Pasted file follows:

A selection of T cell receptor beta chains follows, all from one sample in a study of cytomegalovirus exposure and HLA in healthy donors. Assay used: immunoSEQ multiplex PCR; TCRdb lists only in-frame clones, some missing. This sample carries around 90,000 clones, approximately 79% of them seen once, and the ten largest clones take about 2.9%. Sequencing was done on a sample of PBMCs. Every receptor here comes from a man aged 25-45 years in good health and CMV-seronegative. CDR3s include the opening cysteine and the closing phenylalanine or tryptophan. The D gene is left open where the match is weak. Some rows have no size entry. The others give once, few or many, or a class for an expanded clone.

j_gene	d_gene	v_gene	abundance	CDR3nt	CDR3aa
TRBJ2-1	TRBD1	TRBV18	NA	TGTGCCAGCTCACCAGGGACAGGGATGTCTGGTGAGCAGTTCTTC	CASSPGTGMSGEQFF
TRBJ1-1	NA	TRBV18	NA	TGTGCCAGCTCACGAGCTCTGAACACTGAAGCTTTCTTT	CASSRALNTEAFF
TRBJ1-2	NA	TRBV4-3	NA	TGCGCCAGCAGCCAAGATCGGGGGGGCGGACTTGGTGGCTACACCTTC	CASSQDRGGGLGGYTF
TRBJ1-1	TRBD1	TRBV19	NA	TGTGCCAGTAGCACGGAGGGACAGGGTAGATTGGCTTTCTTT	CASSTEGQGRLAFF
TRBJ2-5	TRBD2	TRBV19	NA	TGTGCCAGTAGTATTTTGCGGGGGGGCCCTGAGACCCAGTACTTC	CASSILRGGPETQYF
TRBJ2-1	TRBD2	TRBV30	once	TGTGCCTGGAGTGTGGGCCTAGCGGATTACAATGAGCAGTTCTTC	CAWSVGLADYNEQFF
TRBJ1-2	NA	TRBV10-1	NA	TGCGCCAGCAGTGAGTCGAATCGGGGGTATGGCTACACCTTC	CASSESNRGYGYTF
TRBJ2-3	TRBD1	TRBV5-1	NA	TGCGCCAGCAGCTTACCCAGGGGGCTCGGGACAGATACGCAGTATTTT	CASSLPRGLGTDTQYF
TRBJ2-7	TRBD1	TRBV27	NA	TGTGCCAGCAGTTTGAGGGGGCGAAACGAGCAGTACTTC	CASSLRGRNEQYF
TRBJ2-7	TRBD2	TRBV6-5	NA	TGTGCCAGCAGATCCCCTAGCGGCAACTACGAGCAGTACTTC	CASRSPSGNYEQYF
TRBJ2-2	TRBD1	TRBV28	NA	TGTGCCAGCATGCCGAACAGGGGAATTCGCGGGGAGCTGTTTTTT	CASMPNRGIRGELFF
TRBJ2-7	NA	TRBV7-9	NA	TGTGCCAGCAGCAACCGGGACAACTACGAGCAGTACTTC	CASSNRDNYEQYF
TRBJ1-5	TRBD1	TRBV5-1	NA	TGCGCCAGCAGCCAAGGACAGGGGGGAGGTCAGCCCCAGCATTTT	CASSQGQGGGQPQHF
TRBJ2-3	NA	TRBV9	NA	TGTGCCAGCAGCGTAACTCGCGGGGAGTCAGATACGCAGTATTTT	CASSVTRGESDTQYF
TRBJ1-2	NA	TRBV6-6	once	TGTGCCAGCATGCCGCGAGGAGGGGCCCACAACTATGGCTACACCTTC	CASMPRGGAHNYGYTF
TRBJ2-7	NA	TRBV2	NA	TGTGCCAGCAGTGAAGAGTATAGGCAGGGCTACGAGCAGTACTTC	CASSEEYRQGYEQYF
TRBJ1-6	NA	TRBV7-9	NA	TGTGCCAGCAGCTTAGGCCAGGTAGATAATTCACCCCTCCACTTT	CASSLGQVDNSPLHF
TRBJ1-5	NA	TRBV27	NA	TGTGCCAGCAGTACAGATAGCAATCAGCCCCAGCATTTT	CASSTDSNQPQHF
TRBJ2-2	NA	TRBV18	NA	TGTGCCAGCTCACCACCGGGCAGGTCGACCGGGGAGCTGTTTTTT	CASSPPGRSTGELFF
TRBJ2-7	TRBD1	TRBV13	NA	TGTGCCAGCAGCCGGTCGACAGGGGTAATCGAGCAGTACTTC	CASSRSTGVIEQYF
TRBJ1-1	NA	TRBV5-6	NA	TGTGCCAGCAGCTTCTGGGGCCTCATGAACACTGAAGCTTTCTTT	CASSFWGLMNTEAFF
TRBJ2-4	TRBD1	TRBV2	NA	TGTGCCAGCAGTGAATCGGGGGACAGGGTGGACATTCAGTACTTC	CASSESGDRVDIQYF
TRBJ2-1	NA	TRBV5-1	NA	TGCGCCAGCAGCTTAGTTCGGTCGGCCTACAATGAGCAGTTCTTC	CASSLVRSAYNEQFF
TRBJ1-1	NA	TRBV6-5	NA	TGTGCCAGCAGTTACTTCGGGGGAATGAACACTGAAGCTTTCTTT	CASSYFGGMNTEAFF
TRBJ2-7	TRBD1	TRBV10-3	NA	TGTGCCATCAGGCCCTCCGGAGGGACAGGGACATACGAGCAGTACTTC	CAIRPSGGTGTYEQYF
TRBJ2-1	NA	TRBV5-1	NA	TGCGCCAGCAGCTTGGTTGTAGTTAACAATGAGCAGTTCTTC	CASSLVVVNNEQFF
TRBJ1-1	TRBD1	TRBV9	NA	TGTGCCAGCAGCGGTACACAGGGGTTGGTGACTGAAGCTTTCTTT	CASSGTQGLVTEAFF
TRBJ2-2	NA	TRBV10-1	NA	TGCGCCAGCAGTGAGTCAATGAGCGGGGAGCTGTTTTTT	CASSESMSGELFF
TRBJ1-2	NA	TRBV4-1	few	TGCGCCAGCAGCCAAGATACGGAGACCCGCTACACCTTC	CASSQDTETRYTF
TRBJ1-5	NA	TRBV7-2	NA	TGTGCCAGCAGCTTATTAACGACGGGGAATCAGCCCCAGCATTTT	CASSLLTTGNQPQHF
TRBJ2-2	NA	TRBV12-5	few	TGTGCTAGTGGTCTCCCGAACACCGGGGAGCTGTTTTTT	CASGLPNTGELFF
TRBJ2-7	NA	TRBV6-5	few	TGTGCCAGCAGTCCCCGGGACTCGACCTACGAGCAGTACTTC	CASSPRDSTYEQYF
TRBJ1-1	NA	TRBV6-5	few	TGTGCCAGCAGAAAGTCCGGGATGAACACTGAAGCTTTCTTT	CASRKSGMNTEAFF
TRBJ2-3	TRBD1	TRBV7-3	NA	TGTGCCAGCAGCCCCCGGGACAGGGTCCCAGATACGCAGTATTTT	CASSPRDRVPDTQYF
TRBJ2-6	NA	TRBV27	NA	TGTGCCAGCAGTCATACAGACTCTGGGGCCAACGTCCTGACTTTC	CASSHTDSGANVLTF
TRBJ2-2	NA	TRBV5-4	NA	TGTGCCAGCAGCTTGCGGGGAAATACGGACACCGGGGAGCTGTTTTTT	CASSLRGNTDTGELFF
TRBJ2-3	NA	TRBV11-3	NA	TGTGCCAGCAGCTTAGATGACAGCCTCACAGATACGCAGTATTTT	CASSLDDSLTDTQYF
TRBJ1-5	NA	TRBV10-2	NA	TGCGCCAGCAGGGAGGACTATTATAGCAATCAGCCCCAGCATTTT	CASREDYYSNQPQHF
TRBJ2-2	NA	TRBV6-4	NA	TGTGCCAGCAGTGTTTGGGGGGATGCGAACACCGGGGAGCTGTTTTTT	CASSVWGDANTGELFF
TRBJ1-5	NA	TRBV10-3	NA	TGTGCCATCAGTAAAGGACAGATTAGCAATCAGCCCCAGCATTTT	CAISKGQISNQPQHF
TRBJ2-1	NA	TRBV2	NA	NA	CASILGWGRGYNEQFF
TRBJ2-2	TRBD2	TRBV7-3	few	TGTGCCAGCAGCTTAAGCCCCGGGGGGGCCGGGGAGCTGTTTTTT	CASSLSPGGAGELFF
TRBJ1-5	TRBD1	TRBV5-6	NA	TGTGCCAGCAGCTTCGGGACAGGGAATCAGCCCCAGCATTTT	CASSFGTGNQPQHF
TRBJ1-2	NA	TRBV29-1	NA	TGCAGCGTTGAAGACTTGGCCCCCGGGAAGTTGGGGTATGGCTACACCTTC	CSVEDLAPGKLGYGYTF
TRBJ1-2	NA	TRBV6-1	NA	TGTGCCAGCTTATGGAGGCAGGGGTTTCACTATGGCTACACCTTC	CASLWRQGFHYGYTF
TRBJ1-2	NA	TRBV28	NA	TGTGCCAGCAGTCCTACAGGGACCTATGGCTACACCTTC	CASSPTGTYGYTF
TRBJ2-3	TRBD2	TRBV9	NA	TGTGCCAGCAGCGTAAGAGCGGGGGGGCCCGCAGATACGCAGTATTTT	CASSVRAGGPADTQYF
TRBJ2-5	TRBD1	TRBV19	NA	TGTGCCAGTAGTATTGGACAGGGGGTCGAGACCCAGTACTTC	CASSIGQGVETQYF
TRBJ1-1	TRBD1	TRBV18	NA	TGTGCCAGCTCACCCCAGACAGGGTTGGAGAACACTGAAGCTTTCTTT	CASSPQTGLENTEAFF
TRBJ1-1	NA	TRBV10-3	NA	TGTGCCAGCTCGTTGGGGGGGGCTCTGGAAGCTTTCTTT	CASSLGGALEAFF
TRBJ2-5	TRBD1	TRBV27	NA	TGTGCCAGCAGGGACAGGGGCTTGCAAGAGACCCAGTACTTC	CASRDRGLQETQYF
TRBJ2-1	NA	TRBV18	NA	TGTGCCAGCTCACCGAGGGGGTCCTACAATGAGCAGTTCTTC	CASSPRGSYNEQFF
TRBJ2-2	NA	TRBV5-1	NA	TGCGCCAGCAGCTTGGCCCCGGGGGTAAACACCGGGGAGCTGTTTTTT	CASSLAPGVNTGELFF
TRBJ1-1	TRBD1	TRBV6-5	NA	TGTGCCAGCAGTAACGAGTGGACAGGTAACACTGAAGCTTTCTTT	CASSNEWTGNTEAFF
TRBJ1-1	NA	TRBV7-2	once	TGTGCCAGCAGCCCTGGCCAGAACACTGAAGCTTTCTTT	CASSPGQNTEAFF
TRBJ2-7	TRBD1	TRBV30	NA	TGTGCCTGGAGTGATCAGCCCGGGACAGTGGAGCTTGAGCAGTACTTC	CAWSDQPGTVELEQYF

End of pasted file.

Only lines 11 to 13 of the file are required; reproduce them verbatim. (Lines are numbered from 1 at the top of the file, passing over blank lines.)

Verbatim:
TRBJ2-7	TRBD1	TRBV27	NA	TGTGCCAGCAGTTTGAGGGGGCGAAACGAGCAGTACTTC	CASSLRGRNEQYF
TRBJ2-7	TRBD2	TRBV6-5	NA	TGTGCCAGCAGATCCCCTAGCGGCAACTACGAGCAGTACTTC	CASRSPSGNYEQYF
TRBJ2-2	TRBD1	TRBV28	NA	TGTGCCAGCATGCCGAACAGGGGAATTCGCGGGGAGCTGTTTTTT	CASMPNRGIRGELFF